Future precipitation remains challenging to predict, but the report’s detailed evaluations of climate models (Figure 1) found they generally agree on a likely precipitation decline during the spring season—right when diminishing snowpack in much of the Southwest is setting the stage for wildfires. Between existing forest conditions and projected climatic changes, researchers expect the number of acres burned to continue to increase—perhaps doubling in the southern Rockies.
The threat from these wildfires goes far beyond forest boundaries, as the smoke contains particles of a size that aggravates lungs. Garfin recalled witnessing the extent of the polluting haze from two record-breaking fires that burned simultaneously in the summer of 2011: a 156,000-acre fire in New Mexico’s Jemez Mountains, and a 538,000-acre fire in Arizona’s White Mountains.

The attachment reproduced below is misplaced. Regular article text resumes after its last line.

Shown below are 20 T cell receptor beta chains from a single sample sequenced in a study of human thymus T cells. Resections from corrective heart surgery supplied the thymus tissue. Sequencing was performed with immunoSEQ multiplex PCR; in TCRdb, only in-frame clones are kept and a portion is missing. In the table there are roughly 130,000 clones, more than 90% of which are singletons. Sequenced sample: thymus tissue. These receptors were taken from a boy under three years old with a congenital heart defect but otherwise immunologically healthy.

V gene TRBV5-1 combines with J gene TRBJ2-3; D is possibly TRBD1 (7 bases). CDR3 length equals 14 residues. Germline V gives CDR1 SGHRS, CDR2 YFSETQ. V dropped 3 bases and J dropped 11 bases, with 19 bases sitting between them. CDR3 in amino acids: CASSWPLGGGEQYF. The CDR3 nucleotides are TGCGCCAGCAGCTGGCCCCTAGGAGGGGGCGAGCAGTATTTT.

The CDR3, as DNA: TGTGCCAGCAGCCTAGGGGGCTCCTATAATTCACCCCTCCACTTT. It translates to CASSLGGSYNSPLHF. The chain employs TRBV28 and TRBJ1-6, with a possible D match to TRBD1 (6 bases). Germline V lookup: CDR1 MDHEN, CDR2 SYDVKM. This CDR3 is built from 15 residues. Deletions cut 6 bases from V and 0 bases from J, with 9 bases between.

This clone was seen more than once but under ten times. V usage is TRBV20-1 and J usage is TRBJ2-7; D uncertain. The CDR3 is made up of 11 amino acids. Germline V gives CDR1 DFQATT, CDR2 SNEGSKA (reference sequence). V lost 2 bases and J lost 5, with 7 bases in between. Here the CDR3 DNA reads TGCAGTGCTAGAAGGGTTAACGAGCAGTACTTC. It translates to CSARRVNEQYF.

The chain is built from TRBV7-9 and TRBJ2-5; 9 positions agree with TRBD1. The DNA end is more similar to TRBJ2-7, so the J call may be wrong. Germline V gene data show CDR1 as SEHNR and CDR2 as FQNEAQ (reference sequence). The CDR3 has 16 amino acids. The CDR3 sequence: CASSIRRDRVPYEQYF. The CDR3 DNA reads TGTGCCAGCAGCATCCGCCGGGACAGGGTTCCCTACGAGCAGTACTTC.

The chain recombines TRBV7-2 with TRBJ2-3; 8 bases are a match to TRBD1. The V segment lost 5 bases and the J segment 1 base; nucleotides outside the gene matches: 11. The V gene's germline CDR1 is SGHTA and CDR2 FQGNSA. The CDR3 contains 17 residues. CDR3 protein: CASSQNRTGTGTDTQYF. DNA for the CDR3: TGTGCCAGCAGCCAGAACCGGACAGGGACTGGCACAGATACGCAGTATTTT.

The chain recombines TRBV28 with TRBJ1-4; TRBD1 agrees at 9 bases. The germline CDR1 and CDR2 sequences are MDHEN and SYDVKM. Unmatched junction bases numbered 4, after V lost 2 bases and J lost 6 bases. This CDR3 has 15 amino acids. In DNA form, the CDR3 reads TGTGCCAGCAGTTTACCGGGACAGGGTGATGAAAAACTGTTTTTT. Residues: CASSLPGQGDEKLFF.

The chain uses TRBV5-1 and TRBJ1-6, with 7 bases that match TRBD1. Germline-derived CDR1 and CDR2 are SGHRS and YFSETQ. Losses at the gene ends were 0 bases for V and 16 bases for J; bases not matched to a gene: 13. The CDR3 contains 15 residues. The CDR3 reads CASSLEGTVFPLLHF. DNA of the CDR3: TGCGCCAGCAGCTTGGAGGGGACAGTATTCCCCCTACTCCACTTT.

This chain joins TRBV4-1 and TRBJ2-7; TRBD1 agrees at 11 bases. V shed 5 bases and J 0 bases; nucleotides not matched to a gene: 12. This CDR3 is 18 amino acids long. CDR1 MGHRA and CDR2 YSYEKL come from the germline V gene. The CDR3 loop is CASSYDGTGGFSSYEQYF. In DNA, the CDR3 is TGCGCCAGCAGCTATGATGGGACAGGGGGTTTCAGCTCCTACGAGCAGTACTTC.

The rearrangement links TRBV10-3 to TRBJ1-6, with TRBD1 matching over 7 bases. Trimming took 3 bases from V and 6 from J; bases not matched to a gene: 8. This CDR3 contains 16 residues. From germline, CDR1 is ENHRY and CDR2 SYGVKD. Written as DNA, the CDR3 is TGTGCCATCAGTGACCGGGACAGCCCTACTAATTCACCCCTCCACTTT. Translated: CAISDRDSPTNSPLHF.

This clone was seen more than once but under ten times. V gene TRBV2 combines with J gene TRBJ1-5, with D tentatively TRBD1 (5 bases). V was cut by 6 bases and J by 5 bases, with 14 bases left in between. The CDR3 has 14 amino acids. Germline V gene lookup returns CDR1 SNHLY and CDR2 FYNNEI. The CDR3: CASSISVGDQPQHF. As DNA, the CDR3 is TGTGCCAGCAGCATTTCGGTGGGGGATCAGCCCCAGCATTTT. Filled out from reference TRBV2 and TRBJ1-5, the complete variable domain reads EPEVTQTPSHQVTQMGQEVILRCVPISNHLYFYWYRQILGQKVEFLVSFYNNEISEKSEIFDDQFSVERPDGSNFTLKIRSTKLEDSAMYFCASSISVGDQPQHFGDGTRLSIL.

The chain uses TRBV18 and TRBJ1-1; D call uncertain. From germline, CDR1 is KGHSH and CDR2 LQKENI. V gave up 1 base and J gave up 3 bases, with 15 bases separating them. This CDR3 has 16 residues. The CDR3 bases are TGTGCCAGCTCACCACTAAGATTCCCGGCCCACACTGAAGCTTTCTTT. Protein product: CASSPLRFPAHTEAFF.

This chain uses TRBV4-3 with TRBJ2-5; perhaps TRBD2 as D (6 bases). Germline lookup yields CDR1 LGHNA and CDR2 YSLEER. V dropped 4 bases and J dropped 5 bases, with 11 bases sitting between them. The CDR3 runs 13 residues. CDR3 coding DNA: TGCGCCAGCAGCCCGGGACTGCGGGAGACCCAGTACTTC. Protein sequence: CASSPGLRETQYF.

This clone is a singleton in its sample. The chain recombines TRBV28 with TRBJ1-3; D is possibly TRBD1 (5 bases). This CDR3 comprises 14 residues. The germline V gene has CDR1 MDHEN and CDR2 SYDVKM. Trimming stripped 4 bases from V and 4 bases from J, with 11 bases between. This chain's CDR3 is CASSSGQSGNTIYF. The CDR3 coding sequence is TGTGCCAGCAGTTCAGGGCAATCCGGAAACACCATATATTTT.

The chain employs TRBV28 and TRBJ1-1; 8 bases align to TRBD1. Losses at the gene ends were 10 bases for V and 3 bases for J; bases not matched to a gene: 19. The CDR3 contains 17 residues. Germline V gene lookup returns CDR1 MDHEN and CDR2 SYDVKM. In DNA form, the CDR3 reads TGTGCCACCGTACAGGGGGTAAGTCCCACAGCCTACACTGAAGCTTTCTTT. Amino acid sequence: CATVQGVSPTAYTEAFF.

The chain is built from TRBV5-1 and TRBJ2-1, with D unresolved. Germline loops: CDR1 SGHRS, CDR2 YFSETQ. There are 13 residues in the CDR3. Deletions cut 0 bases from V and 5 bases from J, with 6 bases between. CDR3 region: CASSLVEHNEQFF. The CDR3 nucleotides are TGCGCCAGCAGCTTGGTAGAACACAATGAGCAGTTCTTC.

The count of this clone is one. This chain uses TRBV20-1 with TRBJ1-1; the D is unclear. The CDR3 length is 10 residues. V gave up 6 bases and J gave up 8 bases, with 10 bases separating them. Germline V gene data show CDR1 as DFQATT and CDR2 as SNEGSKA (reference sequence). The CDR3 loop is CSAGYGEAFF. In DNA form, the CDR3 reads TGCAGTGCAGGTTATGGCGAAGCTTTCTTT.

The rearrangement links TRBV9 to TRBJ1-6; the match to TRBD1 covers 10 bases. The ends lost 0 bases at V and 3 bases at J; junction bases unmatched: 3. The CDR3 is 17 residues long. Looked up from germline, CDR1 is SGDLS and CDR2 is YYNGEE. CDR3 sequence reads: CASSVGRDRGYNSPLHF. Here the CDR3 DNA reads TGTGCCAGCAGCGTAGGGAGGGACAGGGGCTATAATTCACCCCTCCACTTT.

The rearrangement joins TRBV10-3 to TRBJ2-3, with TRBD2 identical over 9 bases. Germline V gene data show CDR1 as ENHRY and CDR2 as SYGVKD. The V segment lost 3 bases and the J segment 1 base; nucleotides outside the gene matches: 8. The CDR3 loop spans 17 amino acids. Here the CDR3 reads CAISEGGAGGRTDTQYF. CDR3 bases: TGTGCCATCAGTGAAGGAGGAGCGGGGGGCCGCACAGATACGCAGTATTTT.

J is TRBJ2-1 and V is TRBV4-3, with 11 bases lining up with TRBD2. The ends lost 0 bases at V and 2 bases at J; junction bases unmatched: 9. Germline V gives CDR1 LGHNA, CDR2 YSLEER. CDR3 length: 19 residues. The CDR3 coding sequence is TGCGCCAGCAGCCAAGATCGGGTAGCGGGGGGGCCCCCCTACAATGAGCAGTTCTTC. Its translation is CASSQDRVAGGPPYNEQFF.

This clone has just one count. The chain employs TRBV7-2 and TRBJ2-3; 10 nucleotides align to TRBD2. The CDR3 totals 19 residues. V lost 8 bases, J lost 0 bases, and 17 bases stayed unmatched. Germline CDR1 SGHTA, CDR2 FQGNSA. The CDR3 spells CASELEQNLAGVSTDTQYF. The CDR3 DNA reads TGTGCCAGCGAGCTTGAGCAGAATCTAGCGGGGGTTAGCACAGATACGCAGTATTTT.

“I remember I flew to Denver. It was a clear day, aside from that smoke. No clouds. And when you arrived in Denver,” Garfin said, “you couldn’t see the Rocky Mountains, there was so much smoke from those fires.”
Dust also harms lungs
Along with lung-damaging smoke from wildfires, particles from dust storms are expected to taint southwestern air more often. As temperatures and evaporation rates rise, soils are projected to lose moisture overall, making soil particles more prone to becoming airborne dust. Soil disturbance, such as by farming or construction activity, also helps kick up dust.